Cougars rank No. 39 in Athlon's Top 130 for 2017
After taking a back seat to Taysom Hill last season, Tanner Mangum is back as BYU’s starting quarterback. His experience should help the Cougars’ offense stay productive, although replacing the program’s all-time leading rusher won’t be easy. On defense, BYU is strongest in the back seven thanks to the return of its top three tacklers, all linebackers. Once again the Cougars are facing a challenging schedule that features teams from the Big Ten, Pac-12 and SEC but another eight- or nine-win season should be the expectation.
Previewing BYU Football’s Offense for 2017
In ordinary circumstances, BYU quarterback Tanner Mangum’s 2015 and 2016 seasons would have been reversed. He logically would have played behind Taysom Hill as a freshman, then taken over the starting job as a sophomore. Instead, Mangum started 12 games as a freshman after Hill was lost for the season with an injury in the opening game, and then Hill returned last season. Mangum’s only start came in the Poinsettia Bowl after Hill was injured again.
The positive aspect of his career arc is that Mangum was able to watch and learn for a year in offensive coordinator Ty Detmer’s system, and he will be protected by a more experienced line in 2017. Mangum passed for 3,377 yards and 23 touchdowns as a freshman and is a classic drop-back passer in the BYU tradition.
With the loss of career rushing leader Jamaal Williams, the Cougars will rely on several running backs. Squally Canada should get his shot after running for 315 yards in relief of Williams. KJ Hall showed some flashes of speed late in the season as a runner and receiver.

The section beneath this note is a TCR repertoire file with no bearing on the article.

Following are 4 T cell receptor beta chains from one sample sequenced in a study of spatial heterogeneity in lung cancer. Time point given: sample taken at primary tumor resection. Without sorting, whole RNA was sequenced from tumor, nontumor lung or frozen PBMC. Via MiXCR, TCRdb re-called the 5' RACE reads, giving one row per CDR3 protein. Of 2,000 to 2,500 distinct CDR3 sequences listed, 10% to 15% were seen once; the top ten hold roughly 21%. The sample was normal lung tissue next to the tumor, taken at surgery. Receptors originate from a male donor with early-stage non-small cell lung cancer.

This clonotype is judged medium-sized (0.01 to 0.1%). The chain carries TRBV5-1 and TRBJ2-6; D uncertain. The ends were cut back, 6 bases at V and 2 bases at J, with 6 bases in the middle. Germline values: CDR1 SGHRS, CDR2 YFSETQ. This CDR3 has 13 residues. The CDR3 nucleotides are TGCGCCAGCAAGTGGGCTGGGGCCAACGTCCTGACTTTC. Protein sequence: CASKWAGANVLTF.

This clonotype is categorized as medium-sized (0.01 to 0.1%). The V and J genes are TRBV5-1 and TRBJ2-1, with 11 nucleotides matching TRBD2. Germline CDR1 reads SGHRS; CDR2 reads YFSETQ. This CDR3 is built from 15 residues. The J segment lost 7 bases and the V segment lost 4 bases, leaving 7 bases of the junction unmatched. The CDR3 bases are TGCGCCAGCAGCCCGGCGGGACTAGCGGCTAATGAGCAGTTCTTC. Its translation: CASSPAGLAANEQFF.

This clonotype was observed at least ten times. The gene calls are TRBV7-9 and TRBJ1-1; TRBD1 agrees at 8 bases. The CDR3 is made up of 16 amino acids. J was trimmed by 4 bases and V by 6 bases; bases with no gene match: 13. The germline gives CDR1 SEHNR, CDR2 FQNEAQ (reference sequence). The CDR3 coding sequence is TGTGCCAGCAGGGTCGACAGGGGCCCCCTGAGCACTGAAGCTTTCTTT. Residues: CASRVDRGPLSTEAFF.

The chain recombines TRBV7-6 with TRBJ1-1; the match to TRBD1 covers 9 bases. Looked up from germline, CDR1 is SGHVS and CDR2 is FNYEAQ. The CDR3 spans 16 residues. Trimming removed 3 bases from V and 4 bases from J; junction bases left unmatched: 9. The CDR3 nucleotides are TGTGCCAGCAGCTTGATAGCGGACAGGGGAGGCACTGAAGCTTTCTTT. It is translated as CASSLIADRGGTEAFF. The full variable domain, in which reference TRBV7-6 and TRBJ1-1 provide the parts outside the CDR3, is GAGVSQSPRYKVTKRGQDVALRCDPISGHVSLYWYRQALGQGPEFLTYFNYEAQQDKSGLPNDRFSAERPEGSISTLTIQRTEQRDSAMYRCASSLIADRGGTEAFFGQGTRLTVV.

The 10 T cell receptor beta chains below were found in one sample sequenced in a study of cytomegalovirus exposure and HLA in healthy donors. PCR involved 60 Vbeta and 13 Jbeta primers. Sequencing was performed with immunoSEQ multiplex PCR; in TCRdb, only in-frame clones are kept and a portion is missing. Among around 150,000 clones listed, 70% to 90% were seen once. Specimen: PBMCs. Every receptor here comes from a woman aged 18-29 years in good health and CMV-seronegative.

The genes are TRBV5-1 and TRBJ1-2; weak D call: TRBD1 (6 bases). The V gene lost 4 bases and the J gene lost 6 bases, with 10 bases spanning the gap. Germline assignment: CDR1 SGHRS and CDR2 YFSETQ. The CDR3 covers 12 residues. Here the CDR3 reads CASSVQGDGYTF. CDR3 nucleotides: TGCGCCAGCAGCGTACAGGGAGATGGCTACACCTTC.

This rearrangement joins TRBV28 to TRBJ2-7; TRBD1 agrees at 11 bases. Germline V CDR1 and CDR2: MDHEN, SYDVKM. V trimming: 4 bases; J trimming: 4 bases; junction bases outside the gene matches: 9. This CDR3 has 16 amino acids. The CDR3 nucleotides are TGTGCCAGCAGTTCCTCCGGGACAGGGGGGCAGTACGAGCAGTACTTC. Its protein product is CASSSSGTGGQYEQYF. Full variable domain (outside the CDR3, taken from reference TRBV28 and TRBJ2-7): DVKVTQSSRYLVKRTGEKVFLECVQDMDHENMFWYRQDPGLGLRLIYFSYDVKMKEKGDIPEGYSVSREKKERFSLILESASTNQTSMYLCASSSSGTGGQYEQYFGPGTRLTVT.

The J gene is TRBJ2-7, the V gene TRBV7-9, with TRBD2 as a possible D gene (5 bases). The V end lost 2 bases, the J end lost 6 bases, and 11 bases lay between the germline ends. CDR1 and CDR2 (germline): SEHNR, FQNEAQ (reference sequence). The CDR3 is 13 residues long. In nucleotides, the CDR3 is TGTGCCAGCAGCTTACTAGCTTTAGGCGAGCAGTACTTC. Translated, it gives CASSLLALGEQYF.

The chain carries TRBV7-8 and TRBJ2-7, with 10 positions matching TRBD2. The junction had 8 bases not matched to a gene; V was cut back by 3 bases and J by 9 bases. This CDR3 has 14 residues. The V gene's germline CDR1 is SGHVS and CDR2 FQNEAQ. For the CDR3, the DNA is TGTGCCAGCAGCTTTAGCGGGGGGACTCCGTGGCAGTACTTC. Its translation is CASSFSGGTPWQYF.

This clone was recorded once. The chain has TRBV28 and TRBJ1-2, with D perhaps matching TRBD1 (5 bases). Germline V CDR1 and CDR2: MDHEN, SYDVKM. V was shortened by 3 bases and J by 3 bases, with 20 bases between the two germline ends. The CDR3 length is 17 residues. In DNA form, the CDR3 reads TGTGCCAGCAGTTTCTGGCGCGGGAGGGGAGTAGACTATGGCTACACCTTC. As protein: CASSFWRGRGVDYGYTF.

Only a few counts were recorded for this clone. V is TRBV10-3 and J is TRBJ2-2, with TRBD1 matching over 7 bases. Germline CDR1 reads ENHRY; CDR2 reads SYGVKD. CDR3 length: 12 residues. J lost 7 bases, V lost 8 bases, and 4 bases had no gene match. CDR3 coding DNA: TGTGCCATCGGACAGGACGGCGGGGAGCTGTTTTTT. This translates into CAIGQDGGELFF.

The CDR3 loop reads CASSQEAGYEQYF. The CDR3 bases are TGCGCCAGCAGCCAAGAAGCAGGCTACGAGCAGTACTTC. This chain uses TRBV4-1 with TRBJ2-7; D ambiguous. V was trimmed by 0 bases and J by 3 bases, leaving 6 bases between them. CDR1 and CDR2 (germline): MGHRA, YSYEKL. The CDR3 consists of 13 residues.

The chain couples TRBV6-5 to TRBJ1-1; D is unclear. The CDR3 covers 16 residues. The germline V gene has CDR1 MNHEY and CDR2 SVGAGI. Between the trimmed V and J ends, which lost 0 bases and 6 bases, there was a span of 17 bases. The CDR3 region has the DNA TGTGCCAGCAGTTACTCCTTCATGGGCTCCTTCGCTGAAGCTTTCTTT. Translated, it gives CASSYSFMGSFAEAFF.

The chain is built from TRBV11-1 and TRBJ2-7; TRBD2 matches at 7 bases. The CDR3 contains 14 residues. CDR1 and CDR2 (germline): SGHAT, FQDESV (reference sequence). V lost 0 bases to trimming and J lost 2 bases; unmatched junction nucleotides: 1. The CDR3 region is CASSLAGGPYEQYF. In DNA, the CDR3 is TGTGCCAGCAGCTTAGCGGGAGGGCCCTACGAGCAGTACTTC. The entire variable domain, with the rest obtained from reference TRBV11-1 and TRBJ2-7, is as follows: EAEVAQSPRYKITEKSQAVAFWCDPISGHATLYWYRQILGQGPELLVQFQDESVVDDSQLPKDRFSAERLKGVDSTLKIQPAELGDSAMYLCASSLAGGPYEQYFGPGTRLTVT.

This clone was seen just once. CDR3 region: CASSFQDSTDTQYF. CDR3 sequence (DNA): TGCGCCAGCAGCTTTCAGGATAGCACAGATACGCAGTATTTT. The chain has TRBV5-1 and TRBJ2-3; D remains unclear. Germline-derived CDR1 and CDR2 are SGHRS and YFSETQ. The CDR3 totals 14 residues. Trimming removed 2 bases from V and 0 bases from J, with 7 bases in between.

The Cougars must replace their top three receivers, so the re-stocking of the passing game features the tight end, a key element of Detmer’s own quarterbacking era. To accelerate the process, Detmer moved Moroni Laulu-Pututau, who had 27 receptions last season, from receiver to tight end. Jonah Trinnaman is the top returning receiver, having caught 28 passes as a junior college transfer.
Four offensive line starters return, with Thomas Shoaf moving from right tackle to left tackle.
Previewing BYU Football’s Defense for 2017
Tuiaki must replace three starters on the line, and he likes Trajan Pili’s development. At linebacker, Fred Warner, Butch Pau’u and Francis Bernard produced nearly identical statistics last season as the team’s top three tacklers.
The Cougars will miss safety Kai Nacua, who led the team with six interceptions last season and picked off 14 passes in three years. Aside from games against Toledo and Boise State, BYU played consistently in the secondary and should improve in 2017. Dayan Ghanwoloku and Troy Warner, Fred’s younger brother, are capable cornerbacks, and Micah Hannemann is a solid safety.
Previewing BYU Football’s Specialists for 2017
In the first half of the season, BYU won two games with field goals on the final play — by two different kickers. Rhett Almond delivered the game-winner vs. Toledo and finished with 17 field goals in 21 attempts. Jonny Linehan’s 2016 season is best remembered for his failed effort on a fake punt, when the Cougars faced fourth-and-19 from their 5-yard line at Boise State and he barely made it out of the end zone. As a rugby-style punter, though, Linehan was effective. He averaged 42.5 yards, and the longest return for any opponent was nine yards.
BYU coach Kalani Sitake’s first season was an adventure. In addition to those two last-play wins, BYU lost four games by a total of eight points.
The Cougars should have more close games in 2017 as they tackle another ambitious, front-loaded schedule in the program’s seventh season of independence. BYU will meet LSU, Utah, Wisconsin, Boise State and Mississippi State by mid-October, so Mangum and his offense will have to be sharp from the start. The season likely will play out much like 2016, when the Cougars won their last five games to finish 9–4.